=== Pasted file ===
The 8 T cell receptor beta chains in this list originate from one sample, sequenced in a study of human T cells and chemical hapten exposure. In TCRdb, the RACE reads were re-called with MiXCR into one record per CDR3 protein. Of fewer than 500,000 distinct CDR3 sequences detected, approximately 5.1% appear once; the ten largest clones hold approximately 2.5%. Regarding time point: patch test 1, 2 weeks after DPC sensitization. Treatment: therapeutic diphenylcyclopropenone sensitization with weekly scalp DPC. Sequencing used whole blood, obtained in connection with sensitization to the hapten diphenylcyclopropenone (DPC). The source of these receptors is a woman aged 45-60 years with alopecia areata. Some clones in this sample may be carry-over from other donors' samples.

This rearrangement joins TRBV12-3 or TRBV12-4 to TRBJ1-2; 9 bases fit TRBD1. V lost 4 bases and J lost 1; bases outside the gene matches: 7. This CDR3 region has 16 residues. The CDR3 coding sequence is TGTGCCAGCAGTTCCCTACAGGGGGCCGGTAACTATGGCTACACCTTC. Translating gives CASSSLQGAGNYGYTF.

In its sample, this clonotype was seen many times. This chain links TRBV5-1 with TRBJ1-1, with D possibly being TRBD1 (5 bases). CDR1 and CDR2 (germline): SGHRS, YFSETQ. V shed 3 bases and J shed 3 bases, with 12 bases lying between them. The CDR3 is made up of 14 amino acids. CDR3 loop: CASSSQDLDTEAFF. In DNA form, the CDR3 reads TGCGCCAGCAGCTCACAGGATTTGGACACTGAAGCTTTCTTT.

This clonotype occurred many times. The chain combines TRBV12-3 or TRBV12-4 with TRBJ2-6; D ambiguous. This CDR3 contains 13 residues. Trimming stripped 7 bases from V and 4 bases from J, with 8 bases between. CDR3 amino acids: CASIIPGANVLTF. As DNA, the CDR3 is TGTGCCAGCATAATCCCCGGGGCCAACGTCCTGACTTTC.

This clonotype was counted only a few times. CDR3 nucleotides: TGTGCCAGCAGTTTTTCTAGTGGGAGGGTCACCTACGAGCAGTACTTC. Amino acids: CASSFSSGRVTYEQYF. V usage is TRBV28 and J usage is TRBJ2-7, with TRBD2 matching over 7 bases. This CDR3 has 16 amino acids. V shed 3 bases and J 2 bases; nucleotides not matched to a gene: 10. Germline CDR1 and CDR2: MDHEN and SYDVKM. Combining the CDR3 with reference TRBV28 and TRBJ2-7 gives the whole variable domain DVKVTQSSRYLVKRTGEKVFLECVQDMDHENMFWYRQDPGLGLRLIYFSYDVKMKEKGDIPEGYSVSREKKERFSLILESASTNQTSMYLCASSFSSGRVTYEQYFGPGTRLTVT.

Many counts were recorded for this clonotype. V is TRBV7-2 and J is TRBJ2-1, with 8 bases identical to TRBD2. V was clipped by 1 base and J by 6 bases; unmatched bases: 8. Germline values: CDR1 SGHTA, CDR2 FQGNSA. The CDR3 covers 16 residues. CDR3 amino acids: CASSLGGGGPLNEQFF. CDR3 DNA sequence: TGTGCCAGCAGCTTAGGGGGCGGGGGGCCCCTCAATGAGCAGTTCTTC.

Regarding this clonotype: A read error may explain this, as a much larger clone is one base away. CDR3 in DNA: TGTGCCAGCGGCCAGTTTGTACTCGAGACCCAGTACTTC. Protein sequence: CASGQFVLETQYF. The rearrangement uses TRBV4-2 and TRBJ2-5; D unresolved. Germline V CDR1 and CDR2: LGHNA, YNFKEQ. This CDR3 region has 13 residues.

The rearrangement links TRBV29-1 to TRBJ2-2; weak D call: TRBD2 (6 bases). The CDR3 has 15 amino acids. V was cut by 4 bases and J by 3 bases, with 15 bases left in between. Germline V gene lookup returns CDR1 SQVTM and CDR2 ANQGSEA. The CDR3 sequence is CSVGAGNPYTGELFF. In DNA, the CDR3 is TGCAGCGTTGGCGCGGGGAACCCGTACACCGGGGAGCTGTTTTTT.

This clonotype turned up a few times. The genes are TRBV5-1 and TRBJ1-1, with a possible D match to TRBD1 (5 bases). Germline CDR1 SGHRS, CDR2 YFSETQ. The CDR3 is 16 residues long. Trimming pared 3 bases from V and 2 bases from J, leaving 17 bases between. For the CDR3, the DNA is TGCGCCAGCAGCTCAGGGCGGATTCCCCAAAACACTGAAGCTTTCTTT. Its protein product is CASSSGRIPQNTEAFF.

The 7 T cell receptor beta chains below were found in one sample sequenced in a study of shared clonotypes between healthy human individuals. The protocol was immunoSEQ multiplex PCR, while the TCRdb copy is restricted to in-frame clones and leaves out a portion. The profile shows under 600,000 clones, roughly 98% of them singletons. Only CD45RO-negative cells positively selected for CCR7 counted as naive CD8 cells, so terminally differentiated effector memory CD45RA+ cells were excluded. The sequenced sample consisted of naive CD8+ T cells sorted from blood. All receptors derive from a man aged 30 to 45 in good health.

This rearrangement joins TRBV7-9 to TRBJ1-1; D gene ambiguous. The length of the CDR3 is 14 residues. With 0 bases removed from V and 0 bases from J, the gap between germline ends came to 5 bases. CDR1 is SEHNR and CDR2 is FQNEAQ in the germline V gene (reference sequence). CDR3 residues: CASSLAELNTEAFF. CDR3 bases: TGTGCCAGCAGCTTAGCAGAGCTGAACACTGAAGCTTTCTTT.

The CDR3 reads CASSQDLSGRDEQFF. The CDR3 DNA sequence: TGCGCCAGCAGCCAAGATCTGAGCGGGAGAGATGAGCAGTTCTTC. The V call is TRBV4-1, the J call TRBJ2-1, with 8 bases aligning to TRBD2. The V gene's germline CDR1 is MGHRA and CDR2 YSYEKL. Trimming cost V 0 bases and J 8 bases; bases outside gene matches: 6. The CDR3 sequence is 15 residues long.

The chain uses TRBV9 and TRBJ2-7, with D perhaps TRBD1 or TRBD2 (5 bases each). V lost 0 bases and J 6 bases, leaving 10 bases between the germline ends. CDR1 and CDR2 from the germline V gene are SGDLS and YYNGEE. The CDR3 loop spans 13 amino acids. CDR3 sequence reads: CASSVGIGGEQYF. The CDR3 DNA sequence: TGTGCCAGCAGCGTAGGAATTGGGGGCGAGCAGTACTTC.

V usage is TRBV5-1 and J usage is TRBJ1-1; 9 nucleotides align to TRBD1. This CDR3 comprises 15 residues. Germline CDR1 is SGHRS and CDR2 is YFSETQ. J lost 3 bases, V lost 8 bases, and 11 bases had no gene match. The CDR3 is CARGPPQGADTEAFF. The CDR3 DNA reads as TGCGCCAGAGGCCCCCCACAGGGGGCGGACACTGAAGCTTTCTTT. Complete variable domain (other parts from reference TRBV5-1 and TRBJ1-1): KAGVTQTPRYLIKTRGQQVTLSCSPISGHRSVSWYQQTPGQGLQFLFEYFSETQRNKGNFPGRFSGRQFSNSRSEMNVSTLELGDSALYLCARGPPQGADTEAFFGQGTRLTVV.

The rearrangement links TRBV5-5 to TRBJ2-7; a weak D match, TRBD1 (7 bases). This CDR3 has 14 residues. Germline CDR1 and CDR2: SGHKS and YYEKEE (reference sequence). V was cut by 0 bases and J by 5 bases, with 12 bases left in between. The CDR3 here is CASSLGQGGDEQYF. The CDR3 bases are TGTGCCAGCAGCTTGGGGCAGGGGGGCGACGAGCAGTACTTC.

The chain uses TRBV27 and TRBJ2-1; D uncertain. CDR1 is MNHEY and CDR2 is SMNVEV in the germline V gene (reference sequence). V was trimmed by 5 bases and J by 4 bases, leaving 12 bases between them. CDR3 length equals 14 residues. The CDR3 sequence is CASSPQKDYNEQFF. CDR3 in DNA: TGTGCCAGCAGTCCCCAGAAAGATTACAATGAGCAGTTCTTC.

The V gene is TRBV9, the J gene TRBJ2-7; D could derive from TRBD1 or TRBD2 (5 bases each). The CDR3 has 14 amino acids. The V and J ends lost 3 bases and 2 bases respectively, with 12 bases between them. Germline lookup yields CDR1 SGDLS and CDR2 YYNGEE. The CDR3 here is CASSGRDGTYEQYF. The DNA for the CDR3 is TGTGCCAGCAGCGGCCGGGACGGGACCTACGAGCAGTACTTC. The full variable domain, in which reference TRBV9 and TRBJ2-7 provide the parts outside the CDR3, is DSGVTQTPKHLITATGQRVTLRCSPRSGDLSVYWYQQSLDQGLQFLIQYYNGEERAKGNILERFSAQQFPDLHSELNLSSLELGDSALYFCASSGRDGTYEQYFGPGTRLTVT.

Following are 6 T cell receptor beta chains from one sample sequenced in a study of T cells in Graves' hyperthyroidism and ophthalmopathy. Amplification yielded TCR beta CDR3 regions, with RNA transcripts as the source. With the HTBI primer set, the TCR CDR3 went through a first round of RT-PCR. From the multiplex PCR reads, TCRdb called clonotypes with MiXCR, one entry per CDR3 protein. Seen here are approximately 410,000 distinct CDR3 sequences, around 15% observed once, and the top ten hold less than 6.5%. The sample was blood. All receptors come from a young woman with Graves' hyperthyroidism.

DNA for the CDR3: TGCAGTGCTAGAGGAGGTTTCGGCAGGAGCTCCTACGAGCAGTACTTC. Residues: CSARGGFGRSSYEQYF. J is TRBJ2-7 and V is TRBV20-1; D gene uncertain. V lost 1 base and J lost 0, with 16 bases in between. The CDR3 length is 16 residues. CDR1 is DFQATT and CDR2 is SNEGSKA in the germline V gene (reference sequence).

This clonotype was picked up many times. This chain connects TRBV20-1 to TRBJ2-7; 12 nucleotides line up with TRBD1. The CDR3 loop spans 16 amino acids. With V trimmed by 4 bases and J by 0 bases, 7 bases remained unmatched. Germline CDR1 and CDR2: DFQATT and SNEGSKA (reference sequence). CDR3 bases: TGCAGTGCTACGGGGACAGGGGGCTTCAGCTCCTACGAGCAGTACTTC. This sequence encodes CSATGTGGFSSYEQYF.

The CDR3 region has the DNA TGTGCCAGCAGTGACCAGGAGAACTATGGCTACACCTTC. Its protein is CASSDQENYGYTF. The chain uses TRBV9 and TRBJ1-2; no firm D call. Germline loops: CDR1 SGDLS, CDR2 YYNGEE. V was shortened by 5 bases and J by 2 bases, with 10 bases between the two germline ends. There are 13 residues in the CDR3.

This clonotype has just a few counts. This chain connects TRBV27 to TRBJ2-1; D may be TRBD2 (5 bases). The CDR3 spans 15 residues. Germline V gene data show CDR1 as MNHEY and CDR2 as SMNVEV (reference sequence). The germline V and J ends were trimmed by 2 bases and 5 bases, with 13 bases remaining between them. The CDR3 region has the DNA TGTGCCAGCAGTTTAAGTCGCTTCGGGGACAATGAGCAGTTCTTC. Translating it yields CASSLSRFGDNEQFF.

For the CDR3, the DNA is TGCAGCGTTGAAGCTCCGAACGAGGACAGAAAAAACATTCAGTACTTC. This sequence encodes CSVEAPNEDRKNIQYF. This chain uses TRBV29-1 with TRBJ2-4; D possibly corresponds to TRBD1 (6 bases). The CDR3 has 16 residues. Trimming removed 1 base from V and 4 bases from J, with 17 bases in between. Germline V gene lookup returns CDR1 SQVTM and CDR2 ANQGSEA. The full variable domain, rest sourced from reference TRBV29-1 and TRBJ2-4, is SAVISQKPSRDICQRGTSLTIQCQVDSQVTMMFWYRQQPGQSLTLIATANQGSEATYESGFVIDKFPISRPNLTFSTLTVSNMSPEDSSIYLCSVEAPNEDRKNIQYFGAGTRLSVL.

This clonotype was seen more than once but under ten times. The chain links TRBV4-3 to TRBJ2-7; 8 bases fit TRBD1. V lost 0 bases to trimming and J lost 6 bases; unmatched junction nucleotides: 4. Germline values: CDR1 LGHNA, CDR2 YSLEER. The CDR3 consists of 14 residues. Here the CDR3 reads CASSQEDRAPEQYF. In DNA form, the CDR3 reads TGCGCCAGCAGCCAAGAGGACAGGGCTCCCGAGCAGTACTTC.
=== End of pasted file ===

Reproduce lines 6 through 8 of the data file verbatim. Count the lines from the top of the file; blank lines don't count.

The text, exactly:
Many counts were recorded for this clonotype. V is TRBV7-2 and J is TRBJ2-1, with 8 bases identical to TRBD2. V was clipped by 1 base and J by 6 bases; unmatched bases: 8. Germline values: CDR1 SGHTA, CDR2 FQGNSA. The CDR3 covers 16 residues. CDR3 amino acids: CASSLGGGGPLNEQFF. CDR3 DNA sequence: TGTGCCAGCAGCTTAGGGGGCGGGGGGCCCCTCAATGAGCAGTTCTTC.

Regarding this clonotype: A read error may explain this, as a much larger clone is one base away. CDR3 in DNA: TGTGCCAGCGGCCAGTTTGTACTCGAGACCCAGTACTTC. Protein sequence: CASGQFVLETQYF. The rearrangement uses TRBV4-2 and TRBJ2-5; D unresolved. Germline V CDR1 and CDR2: LGHNA, YNFKEQ. This CDR3 region has 13 residues.

The rearrangement links TRBV29-1 to TRBJ2-2; weak D call: TRBD2 (6 bases). The CDR3 has 15 amino acids. V was cut by 4 bases and J by 3 bases, with 15 bases left in between. Germline V gene lookup returns CDR1 SQVTM and CDR2 ANQGSEA. The CDR3 sequence is CSVGAGNPYTGELFF. In DNA, the CDR3 is TGCAGCGTTGGCGCGGGGAACCCGTACACCGGGGAGCTGTTTTTT.